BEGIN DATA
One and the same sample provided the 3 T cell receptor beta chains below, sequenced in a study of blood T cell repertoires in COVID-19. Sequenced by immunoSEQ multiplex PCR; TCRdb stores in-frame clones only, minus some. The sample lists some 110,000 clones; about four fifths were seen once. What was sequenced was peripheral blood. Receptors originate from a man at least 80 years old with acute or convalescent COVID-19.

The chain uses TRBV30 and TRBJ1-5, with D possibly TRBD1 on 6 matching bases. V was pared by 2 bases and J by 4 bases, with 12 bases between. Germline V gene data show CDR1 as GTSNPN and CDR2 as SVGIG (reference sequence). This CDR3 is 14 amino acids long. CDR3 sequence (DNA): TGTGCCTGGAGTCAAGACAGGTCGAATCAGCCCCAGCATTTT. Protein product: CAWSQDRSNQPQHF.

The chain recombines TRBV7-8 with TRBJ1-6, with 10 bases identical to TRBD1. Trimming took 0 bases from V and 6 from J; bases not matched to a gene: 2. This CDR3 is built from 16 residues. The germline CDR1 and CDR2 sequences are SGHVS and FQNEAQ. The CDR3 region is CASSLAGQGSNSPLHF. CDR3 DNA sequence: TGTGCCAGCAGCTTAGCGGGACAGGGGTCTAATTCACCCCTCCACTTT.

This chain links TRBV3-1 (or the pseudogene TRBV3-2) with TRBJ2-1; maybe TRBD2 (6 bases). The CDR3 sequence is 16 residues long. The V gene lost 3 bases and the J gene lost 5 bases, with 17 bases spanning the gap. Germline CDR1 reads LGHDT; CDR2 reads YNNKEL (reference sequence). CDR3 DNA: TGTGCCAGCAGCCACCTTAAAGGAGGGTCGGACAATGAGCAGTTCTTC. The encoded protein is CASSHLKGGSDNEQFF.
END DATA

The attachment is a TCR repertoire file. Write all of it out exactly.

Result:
One and the same sample provided the 3 T cell receptor beta chains below, sequenced in a study of blood T cell repertoires in COVID-19. Sequenced by immunoSEQ multiplex PCR; TCRdb stores in-frame clones only, minus some. The sample lists some 110,000 clones; about four fifths were seen once. What was sequenced was peripheral blood. Receptors originate from a man at least 80 years old with acute or convalescent COVID-19.

The chain uses TRBV30 and TRBJ1-5, with D possibly TRBD1 on 6 matching bases. V was pared by 2 bases and J by 4 bases, with 12 bases between. Germline V gene data show CDR1 as GTSNPN and CDR2 as SVGIG (reference sequence). This CDR3 is 14 amino acids long. CDR3 sequence (DNA): TGTGCCTGGAGTCAAGACAGGTCGAATCAGCCCCAGCATTTT. Protein product: CAWSQDRSNQPQHF.

The chain recombines TRBV7-8 with TRBJ1-6, with 10 bases identical to TRBD1. Trimming took 0 bases from V and 6 from J; bases not matched to a gene: 2. This CDR3 is built from 16 residues. The germline CDR1 and CDR2 sequences are SGHVS and FQNEAQ. The CDR3 region is CASSLAGQGSNSPLHF. CDR3 DNA sequence: TGTGCCAGCAGCTTAGCGGGACAGGGGTCTAATTCACCCCTCCACTTT.

This chain links TRBV3-1 (or the pseudogene TRBV3-2) with TRBJ2-1; maybe TRBD2 (6 bases). The CDR3 sequence is 16 residues long. The V gene lost 3 bases and the J gene lost 5 bases, with 17 bases spanning the gap. Germline CDR1 reads LGHDT; CDR2 reads YNNKEL (reference sequence). CDR3 DNA: TGTGCCAGCAGCCACCTTAAAGGAGGGTCGGACAATGAGCAGTTCTTC. The encoded protein is CASSHLKGGSDNEQFF.